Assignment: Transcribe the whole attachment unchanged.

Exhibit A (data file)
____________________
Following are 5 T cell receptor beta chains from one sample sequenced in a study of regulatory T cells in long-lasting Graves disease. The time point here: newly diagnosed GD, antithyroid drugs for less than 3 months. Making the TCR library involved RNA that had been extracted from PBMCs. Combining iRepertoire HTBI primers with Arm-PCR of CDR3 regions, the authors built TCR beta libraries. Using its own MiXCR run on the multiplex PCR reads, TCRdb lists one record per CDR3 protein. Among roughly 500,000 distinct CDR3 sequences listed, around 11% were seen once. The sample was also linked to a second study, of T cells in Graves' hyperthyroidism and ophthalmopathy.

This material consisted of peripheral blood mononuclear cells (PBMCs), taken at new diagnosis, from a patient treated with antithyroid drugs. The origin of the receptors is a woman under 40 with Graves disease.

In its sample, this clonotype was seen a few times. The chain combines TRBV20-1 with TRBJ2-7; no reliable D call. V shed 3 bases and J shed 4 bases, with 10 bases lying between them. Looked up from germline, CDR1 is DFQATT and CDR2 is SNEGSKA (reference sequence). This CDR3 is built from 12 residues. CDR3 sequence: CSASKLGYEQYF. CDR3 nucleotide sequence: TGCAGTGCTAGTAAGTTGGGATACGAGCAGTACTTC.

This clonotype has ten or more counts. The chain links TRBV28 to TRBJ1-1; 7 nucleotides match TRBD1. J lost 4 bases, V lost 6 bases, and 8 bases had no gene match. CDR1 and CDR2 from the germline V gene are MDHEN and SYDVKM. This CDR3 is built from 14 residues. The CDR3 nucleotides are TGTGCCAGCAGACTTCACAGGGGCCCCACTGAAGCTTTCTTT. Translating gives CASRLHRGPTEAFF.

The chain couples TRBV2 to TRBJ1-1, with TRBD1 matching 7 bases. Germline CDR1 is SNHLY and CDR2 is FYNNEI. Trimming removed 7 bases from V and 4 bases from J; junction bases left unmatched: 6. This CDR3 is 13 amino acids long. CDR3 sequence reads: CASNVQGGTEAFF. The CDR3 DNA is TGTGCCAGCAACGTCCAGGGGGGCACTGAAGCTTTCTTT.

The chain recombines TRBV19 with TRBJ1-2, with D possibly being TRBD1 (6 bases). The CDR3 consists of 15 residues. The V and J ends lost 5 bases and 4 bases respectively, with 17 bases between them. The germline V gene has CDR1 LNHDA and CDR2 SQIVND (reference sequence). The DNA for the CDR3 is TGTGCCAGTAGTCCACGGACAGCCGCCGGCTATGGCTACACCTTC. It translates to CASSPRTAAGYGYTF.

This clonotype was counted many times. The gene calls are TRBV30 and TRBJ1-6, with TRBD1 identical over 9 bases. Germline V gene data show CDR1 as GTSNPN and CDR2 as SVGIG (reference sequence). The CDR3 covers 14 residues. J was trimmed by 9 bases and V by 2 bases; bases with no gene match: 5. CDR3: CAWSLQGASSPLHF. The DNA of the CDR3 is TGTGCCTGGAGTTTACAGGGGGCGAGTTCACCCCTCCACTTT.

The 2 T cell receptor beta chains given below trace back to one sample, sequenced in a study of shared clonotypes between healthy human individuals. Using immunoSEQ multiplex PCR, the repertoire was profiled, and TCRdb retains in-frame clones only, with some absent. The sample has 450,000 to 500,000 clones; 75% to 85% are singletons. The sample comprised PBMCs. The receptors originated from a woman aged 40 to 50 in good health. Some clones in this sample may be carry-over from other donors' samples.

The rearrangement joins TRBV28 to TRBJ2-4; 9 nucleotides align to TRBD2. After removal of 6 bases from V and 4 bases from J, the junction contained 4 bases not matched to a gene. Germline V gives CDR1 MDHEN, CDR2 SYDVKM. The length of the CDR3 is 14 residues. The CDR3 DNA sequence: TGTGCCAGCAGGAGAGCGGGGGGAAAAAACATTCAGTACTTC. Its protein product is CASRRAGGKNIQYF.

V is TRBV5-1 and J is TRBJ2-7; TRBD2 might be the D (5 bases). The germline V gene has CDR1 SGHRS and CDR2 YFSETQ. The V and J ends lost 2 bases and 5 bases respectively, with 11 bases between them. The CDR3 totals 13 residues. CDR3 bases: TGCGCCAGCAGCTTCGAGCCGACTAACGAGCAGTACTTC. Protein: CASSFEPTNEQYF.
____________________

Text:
Following are 5 T cell receptor beta chains from one sample sequenced in a study of regulatory T cells in long-lasting Graves disease. The time point here: newly diagnosed GD, antithyroid drugs for less than 3 months. Making the TCR library involved RNA that had been extracted from PBMCs. Combining iRepertoire HTBI primers with Arm-PCR of CDR3 regions, the authors built TCR beta libraries. Using its own MiXCR run on the multiplex PCR reads, TCRdb lists one record per CDR3 protein. Among roughly 500,000 distinct CDR3 sequences listed, around 11% were seen once. The sample was also linked to a second study, of T cells in Graves' hyperthyroidism and ophthalmopathy.

This material consisted of peripheral blood mononuclear cells (PBMCs), taken at new diagnosis, from a patient treated with antithyroid drugs. The origin of the receptors is a woman under 40 with Graves disease.

In its sample, this clonotype was seen a few times. The chain combines TRBV20-1 with TRBJ2-7; no reliable D call. V shed 3 bases and J shed 4 bases, with 10 bases lying between them. Looked up from germline, CDR1 is DFQATT and CDR2 is SNEGSKA (reference sequence). This CDR3 is built from 12 residues. CDR3 sequence: CSASKLGYEQYF. CDR3 nucleotide sequence: TGCAGTGCTAGTAAGTTGGGATACGAGCAGTACTTC.

This clonotype has ten or more counts. The chain links TRBV28 to TRBJ1-1; 7 nucleotides match TRBD1. J lost 4 bases, V lost 6 bases, and 8 bases had no gene match. CDR1 and CDR2 from the germline V gene are MDHEN and SYDVKM. This CDR3 is built from 14 residues. The CDR3 nucleotides are TGTGCCAGCAGACTTCACAGGGGCCCCACTGAAGCTTTCTTT. Translating gives CASRLHRGPTEAFF.

The chain couples TRBV2 to TRBJ1-1, with TRBD1 matching 7 bases. Germline CDR1 is SNHLY and CDR2 is FYNNEI. Trimming removed 7 bases from V and 4 bases from J; junction bases left unmatched: 6. This CDR3 is 13 amino acids long. CDR3 sequence reads: CASNVQGGTEAFF. The CDR3 DNA is TGTGCCAGCAACGTCCAGGGGGGCACTGAAGCTTTCTTT.

The chain recombines TRBV19 with TRBJ1-2, with D possibly being TRBD1 (6 bases). The CDR3 consists of 15 residues. The V and J ends lost 5 bases and 4 bases respectively, with 17 bases between them. The germline V gene has CDR1 LNHDA and CDR2 SQIVND (reference sequence). The DNA for the CDR3 is TGTGCCAGTAGTCCACGGACAGCCGCCGGCTATGGCTACACCTTC. It translates to CASSPRTAAGYGYTF.

This clonotype was counted many times. The gene calls are TRBV30 and TRBJ1-6, with TRBD1 identical over 9 bases. Germline V gene data show CDR1 as GTSNPN and CDR2 as SVGIG (reference sequence). The CDR3 covers 14 residues. J was trimmed by 9 bases and V by 2 bases; bases with no gene match: 5. CDR3: CAWSLQGASSPLHF. The DNA of the CDR3 is TGTGCCTGGAGTTTACAGGGGGCGAGTTCACCCCTCCACTTT.

The 2 T cell receptor beta chains given below trace back to one sample, sequenced in a study of shared clonotypes between healthy human individuals. Using immunoSEQ multiplex PCR, the repertoire was profiled, and TCRdb retains in-frame clones only, with some absent. The sample has 450,000 to 500,000 clones; 75% to 85% are singletons. The sample comprised PBMCs. The receptors originated from a woman aged 40 to 50 in good health. Some clones in this sample may be carry-over from other donors' samples.

The rearrangement joins TRBV28 to TRBJ2-4; 9 nucleotides align to TRBD2. After removal of 6 bases from V and 4 bases from J, the junction contained 4 bases not matched to a gene. Germline V gives CDR1 MDHEN, CDR2 SYDVKM. The length of the CDR3 is 14 residues. The CDR3 DNA sequence: TGTGCCAGCAGGAGAGCGGGGGGAAAAAACATTCAGTACTTC. Its protein product is CASRRAGGKNIQYF.

V is TRBV5-1 and J is TRBJ2-7; TRBD2 might be the D (5 bases). The germline V gene has CDR1 SGHRS and CDR2 YFSETQ. The V and J ends lost 2 bases and 5 bases respectively, with 11 bases between them. The CDR3 totals 13 residues. CDR3 bases: TGCGCCAGCAGCTTCGAGCCGACTAACGAGCAGTACTTC. Protein: CASSFEPTNEQYF.